Ted Ray used to play with an attacking style (think Phil), and had to develop phenomenal recovery skills to be able to compete. (think Seve). He played with a pipe invariably clenched between his teeth, and usually wore a felt trilby hat, plus fours, waistcoat and flapping jacket, making him a good target for the cartoonists of the day. And he only had six clubs in his bag, including the driver and putter; so that only left four irons, his favorite of which was his niblick (his wedge). He made a reputation for himself for the ability to play a variety of niblick shots in a major tournament conditions  His recoveries with that club from seemingly impossible places was legendary.

Ted Ray was the early John Daly - They obviously didn't throw away the mold!

1920 US Open winner at Inverness – Ted Ray receives the trophy

To read the rest of this interesting story on Ted Ray, including video footage of his powerful swing, go here!

Source: GolfAus  Golfwrx  Mark Donaghy

Pictures: Secret in the Dirt  Golfwrx

Thanks for reading – Ted Ray was the early John Daly – They didn’t throw away the mold!

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Are you the type of golfer everybody wants to play with?

Are you the type of golfer everybody wants to play with?

Are you the type of golfer everybody wants to play with?
Golf Chats is a website to encourage discussions on various subjects relating to the game of golf. I am Mel Sole, Director of Instruction of the Mel Sole Golf School and SAPGA Master Professional.  I invite you to enter into a discussion on this or any article on the golfchats.com website.  The input is for the entire subscriber base to learn something new each time!  Please post your comments below.  Keep it clean and tasteful.  We are here to learn from one another!
Are you the type of golfer whose phone constantly rings as friends ask, “Are you free to play this weekend?”  or are you the type who is doing the calling?  Some golfers are so enjoyable to play with that their scores are irrelevant.  Then, the more skilled golfer is a pain to play with because he constantly complains about slow play, poor greens, or that the tee boxes are not level.
I can tell you this, I would rather play with a poor golfer who is funnier than a good golfer who is a pain in you know what!  Mark Donaghy of GolfWRX gives us a good insight into the 4 types of golfers.  Read on!
Are you the type of golfer everybody wants to play with?

Asian young couple playing golf on the golf course, the male partner is a trainer to the female golfer.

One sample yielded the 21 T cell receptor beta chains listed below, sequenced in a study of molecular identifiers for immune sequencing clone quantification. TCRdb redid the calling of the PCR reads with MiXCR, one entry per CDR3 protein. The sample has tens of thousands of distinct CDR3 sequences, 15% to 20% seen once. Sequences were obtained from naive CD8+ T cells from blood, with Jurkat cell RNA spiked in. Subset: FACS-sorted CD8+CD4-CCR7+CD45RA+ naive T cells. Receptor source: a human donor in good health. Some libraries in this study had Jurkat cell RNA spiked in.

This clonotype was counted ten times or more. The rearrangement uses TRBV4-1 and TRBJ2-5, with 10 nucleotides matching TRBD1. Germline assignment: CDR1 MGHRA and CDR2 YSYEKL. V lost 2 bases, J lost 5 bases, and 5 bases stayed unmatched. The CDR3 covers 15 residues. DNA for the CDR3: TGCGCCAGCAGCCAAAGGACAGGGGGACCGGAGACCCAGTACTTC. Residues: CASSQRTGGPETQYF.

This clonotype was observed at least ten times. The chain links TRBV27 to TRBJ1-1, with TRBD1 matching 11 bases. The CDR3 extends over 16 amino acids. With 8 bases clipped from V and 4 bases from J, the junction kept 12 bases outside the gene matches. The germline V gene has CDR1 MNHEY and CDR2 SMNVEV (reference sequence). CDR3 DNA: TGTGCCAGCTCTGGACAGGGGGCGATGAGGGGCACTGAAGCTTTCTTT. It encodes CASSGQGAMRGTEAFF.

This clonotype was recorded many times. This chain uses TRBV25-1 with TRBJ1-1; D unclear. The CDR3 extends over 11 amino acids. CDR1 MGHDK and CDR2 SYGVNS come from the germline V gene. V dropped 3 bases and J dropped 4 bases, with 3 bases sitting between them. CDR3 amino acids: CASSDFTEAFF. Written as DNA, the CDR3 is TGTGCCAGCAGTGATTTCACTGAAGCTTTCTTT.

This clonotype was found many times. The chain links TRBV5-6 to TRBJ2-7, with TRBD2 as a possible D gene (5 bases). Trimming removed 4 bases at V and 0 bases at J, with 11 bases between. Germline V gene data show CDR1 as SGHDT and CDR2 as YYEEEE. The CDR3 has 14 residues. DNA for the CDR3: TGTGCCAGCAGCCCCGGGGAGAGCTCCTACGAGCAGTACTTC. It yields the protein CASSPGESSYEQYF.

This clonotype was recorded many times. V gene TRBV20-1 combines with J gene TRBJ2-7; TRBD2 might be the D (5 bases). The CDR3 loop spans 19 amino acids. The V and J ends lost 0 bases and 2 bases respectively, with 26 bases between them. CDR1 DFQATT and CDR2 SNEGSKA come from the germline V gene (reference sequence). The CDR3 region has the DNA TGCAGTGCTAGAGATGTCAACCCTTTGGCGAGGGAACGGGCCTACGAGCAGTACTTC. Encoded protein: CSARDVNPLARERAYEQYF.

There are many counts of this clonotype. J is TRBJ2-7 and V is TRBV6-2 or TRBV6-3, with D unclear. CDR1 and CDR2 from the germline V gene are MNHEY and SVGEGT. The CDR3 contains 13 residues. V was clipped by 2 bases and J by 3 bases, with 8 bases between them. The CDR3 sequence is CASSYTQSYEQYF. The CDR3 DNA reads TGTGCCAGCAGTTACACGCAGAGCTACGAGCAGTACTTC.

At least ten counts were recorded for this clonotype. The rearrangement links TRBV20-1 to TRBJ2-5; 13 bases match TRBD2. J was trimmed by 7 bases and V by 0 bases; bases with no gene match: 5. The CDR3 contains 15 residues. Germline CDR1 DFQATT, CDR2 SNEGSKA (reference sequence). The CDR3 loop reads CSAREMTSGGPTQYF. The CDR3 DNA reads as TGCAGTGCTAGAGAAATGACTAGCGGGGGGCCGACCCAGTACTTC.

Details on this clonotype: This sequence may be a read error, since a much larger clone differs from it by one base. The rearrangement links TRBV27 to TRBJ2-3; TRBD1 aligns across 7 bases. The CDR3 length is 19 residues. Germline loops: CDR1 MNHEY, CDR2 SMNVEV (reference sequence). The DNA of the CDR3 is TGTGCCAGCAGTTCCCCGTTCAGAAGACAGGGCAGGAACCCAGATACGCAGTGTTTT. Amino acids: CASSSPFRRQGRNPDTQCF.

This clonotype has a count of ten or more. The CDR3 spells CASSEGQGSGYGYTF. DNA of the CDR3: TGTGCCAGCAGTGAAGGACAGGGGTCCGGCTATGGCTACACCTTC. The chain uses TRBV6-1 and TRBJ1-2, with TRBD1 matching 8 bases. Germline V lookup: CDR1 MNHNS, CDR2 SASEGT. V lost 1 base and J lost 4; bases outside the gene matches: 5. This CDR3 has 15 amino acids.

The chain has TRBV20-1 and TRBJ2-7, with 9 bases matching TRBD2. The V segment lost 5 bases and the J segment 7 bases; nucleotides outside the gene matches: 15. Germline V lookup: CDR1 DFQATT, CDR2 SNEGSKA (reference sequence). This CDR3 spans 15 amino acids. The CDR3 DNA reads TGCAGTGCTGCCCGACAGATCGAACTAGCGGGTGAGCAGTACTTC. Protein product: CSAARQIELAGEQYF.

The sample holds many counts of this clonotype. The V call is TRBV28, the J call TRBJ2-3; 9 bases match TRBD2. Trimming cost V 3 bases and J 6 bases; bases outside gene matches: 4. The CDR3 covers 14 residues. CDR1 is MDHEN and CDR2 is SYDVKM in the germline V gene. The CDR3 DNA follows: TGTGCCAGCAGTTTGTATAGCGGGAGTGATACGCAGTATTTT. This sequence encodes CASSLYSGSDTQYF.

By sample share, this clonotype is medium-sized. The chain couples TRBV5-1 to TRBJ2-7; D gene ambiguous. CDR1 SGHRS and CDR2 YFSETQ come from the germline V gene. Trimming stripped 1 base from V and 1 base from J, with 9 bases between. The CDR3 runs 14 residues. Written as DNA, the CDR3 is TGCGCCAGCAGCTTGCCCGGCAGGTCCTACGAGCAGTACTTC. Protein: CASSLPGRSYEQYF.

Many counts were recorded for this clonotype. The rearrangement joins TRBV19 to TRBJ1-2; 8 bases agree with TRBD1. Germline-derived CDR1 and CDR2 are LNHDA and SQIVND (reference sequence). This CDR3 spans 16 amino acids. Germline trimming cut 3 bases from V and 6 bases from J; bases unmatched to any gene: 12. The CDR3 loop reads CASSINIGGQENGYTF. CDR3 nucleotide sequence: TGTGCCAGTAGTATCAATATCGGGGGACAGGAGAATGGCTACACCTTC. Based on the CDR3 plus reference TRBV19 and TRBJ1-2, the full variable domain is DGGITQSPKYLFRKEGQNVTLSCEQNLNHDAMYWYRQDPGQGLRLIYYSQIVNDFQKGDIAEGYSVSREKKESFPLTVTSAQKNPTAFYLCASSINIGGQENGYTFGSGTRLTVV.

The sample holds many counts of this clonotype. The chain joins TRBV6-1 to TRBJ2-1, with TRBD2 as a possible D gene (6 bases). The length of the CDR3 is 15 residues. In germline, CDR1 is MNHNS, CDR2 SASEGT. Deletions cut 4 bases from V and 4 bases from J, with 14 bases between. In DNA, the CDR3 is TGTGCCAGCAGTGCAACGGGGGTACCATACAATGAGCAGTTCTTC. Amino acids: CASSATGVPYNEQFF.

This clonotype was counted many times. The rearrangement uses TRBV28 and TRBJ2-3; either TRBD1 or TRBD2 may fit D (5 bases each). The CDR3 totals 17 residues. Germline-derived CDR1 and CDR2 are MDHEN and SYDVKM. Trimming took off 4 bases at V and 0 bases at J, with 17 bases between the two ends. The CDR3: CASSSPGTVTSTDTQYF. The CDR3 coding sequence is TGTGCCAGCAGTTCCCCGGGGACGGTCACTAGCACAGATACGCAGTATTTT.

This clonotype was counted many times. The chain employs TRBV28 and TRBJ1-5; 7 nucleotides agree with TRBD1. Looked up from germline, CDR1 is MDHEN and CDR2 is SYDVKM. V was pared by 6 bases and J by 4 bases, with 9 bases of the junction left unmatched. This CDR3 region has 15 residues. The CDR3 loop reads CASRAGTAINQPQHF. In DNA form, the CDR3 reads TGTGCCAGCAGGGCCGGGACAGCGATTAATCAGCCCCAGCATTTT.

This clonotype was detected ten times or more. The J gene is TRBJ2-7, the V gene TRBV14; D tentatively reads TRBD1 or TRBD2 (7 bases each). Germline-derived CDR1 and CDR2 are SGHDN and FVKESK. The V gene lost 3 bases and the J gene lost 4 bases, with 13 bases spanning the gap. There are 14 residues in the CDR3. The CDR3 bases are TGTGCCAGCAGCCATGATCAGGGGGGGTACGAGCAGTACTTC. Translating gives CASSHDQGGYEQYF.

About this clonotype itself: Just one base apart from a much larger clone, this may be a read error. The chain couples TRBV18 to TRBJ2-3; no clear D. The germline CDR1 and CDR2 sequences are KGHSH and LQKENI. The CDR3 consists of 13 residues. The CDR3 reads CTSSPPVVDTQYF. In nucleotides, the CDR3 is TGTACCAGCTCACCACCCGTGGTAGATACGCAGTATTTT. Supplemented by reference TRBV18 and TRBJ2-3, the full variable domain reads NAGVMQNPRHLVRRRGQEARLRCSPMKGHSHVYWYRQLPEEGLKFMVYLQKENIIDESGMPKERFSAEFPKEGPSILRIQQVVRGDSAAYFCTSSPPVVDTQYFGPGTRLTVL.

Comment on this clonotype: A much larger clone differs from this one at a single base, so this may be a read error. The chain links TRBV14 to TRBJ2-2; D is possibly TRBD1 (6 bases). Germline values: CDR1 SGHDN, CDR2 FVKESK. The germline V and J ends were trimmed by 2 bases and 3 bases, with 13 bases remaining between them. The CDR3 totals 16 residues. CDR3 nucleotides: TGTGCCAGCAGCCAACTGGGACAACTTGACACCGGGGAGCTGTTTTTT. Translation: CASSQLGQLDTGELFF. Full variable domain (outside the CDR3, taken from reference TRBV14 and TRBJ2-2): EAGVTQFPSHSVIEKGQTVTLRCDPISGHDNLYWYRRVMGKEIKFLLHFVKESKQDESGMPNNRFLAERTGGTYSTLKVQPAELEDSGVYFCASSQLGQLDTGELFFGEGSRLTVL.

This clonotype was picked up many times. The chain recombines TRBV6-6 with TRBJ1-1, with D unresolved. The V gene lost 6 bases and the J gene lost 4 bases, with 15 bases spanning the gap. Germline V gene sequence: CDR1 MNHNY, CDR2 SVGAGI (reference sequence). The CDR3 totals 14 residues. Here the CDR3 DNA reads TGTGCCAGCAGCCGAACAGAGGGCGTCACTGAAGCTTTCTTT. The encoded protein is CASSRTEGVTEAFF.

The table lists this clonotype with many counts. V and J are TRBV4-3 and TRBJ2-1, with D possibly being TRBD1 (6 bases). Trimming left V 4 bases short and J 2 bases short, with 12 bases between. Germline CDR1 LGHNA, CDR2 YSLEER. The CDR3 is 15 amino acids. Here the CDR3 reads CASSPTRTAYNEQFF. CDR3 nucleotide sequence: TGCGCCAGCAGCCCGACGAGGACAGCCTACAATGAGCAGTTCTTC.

Which type of playing partner are you?

If you’ve played golf long enough in one area or at one golf course, surely you’ve become part of a group of guys or gals who you play golf with every so often. It’s a foursome, or maybe more, and you know their golf games, tendencies, attitudes and basically everything about them — because how better to get to know someone than on a golf course?

Well, today we’re in for a treat. In this article, you’ll meet the “four amigos.” They’re a group of guys (who I made up), who represent, in some capacity, the four playing partners in your group. And if you haven’t met any of these four golfers, you either don’t play much golf, only play golf alone, or one of them is YOU!

We meet the four amigos on a Friday night during their weekly Saturday match. Which one is most like you, or your buddies?

Kenny.

First up is Kenny, a golfing sociopath. He has his clubs and shoes cleaned, bought three dozen new balls, and has his golfing wardrobe selected, color coordinated and laid out ready for the morning. Kenny has checked the weather forecast and loaded the bag with all the essentials. Kenny had a lesson mid-week to dial in his angle of attack and has been practicing all week, preparing for the “the best round of his life.”

He’ll be in bed early reading Hogan’s Five Lessons and will be up early for a nutritious breakfast before heading to the club first thing to warm up, hit balls and practice his short game. He’ll play, lunch afterward at the club and then head back to the range to work on his game for a few hours. He might get a chance to get to the DIY store later to buy new locks for his house just in case his ex-wife comes around and trashes his apartment again! But that can probably wait. He’ll probably just head home for a night on the couch watching the Golf Channel. Kenny dreams of playing the tour some day but hates the fact that he has to work at the bank to pay the rent.

John.

John is also playing tomorrow. His clubs are in the trunk of his car, exactly where he left them after last Saturday’s round. The mud is now fully caked on his irons and there is a nice pungent smell exuding from his FootJoys. He’s out tonight at the bar to watch the game and will have several drinks. He’ll wake up tomorrow with a sore head and throw on whatever clothes are closest to hand. He’ll arrive late coming into the car park on two wheels, screeching to a halt, grab his clubs and run to the tee, coffee in hand. His first swing of a club is his opening tee shot. He’ll munch on a breakfast roll for the first few holes. 

His triple-bogey, double-bogey start doesn’t surprise anyone.  But he comes good toward the end of the round and suggests to his group that next week he’ll take things easy the night before… until he realizes that it’s Chad’s bachelor party next Friday. Kenny hates John, as he has natural talent.  He knows that if John wised up he could beat Kenny with one arm tied behind his back. But John cares less about golf; he just enjoys playing each Saturday with his buddies. He knows that when he does eventually settle down sometime in the future, he can focus a little more on his game.

Are you the type of golfer everybody wants to play with?

To read the rest of Mark Donaghy’s story, go here!

Source: Mark Donaghy   GolfWRX

Pictures: GolfWrx    Dean Shareski

Thanks for reading – Are you the type of golfer everybody wants to play with?